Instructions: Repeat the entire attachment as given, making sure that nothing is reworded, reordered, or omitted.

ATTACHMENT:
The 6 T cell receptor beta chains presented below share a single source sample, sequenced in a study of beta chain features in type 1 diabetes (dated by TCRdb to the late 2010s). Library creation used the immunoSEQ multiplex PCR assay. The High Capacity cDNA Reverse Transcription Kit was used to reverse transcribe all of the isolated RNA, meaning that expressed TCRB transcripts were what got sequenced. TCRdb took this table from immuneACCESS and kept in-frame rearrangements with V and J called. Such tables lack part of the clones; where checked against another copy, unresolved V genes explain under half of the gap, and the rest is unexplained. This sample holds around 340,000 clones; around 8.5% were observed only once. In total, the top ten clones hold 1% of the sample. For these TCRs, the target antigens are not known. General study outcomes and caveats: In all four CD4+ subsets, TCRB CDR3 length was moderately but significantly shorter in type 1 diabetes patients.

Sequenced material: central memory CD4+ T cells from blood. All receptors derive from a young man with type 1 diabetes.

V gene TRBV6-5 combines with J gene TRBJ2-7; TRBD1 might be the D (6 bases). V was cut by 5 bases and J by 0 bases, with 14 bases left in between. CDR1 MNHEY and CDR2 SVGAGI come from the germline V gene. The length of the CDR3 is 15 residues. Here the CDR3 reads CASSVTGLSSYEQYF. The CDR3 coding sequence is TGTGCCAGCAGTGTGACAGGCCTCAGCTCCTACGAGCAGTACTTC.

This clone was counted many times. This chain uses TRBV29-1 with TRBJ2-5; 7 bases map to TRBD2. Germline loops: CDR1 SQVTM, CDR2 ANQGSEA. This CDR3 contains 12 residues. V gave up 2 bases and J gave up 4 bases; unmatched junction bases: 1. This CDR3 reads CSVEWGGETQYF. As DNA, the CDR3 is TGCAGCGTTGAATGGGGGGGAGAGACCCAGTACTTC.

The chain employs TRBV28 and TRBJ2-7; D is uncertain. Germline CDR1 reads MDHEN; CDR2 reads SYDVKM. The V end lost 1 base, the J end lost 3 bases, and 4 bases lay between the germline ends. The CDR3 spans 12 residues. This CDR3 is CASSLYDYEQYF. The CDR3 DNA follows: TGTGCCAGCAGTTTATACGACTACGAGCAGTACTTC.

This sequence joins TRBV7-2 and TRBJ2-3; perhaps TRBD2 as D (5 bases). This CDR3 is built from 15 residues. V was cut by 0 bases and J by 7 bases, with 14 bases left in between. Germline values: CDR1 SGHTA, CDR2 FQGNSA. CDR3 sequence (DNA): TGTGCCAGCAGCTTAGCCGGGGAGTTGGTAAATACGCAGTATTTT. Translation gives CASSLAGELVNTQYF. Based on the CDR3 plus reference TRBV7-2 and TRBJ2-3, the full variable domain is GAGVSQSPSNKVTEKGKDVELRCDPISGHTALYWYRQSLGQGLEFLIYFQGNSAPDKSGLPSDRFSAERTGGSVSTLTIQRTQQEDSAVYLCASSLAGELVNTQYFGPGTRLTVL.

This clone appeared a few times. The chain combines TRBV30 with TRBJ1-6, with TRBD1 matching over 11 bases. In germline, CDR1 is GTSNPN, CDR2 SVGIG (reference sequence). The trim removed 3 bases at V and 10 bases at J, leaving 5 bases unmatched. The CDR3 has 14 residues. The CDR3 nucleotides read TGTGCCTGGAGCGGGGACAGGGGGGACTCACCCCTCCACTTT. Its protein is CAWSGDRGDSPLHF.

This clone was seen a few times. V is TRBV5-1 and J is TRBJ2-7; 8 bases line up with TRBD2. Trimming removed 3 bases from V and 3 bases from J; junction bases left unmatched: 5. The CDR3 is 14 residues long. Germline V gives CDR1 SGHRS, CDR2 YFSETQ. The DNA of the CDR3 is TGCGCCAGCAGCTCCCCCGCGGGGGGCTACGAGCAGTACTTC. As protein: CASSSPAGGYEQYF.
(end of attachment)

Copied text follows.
The 6 T cell receptor beta chains presented below share a single source sample, sequenced in a study of beta chain features in type 1 diabetes (dated by TCRdb to the late 2010s). Library creation used the immunoSEQ multiplex PCR assay. The High Capacity cDNA Reverse Transcription Kit was used to reverse transcribe all of the isolated RNA, meaning that expressed TCRB transcripts were what got sequenced. TCRdb took this table from immuneACCESS and kept in-frame rearrangements with V and J called. Such tables lack part of the clones; where checked against another copy, unresolved V genes explain under half of the gap, and the rest is unexplained. This sample holds around 340,000 clones; around 8.5% were observed only once. In total, the top ten clones hold 1% of the sample. For these TCRs, the target antigens are not known. General study outcomes and caveats: In all four CD4+ subsets, TCRB CDR3 length was moderately but significantly shorter in type 1 diabetes patients.

Sequenced material: central memory CD4+ T cells from blood. All receptors derive from a young man with type 1 diabetes.

V gene TRBV6-5 combines with J gene TRBJ2-7; TRBD1 might be the D (6 bases). V was cut by 5 bases and J by 0 bases, with 14 bases left in between. CDR1 MNHEY and CDR2 SVGAGI come from the germline V gene. The length of the CDR3 is 15 residues. Here the CDR3 reads CASSVTGLSSYEQYF. The CDR3 coding sequence is TGTGCCAGCAGTGTGACAGGCCTCAGCTCCTACGAGCAGTACTTC.

This clone was counted many times. This chain uses TRBV29-1 with TRBJ2-5; 7 bases map to TRBD2. Germline loops: CDR1 SQVTM, CDR2 ANQGSEA. This CDR3 contains 12 residues. V gave up 2 bases and J gave up 4 bases; unmatched junction bases: 1. This CDR3 reads CSVEWGGETQYF. As DNA, the CDR3 is TGCAGCGTTGAATGGGGGGGAGAGACCCAGTACTTC.

The chain employs TRBV28 and TRBJ2-7; D is uncertain. Germline CDR1 reads MDHEN; CDR2 reads SYDVKM. The V end lost 1 base, the J end lost 3 bases, and 4 bases lay between the germline ends. The CDR3 spans 12 residues. This CDR3 is CASSLYDYEQYF. The CDR3 DNA follows: TGTGCCAGCAGTTTATACGACTACGAGCAGTACTTC.

This sequence joins TRBV7-2 and TRBJ2-3; perhaps TRBD2 as D (5 bases). This CDR3 is built from 15 residues. V was cut by 0 bases and J by 7 bases, with 14 bases left in between. Germline values: CDR1 SGHTA, CDR2 FQGNSA. CDR3 sequence (DNA): TGTGCCAGCAGCTTAGCCGGGGAGTTGGTAAATACGCAGTATTTT. Translation gives CASSLAGELVNTQYF. Based on the CDR3 plus reference TRBV7-2 and TRBJ2-3, the full variable domain is GAGVSQSPSNKVTEKGKDVELRCDPISGHTALYWYRQSLGQGLEFLIYFQGNSAPDKSGLPSDRFSAERTGGSVSTLTIQRTQQEDSAVYLCASSLAGELVNTQYFGPGTRLTVL.

This clone appeared a few times. The chain combines TRBV30 with TRBJ1-6, with TRBD1 matching over 11 bases. In germline, CDR1 is GTSNPN, CDR2 SVGIG (reference sequence). The trim removed 3 bases at V and 10 bases at J, leaving 5 bases unmatched. The CDR3 has 14 residues. The CDR3 nucleotides read TGTGCCTGGAGCGGGGACAGGGGGGACTCACCCCTCCACTTT. Its protein is CAWSGDRGDSPLHF.

This clone was seen a few times. V is TRBV5-1 and J is TRBJ2-7; 8 bases line up with TRBD2. Trimming removed 3 bases from V and 3 bases from J; junction bases left unmatched: 5. The CDR3 is 14 residues long. Germline V gives CDR1 SGHRS, CDR2 YFSETQ. The DNA of the CDR3 is TGCGCCAGCAGCTCCCCCGCGGGGGGCTACGAGCAGTACTTC. As protein: CASSSPAGGYEQYF.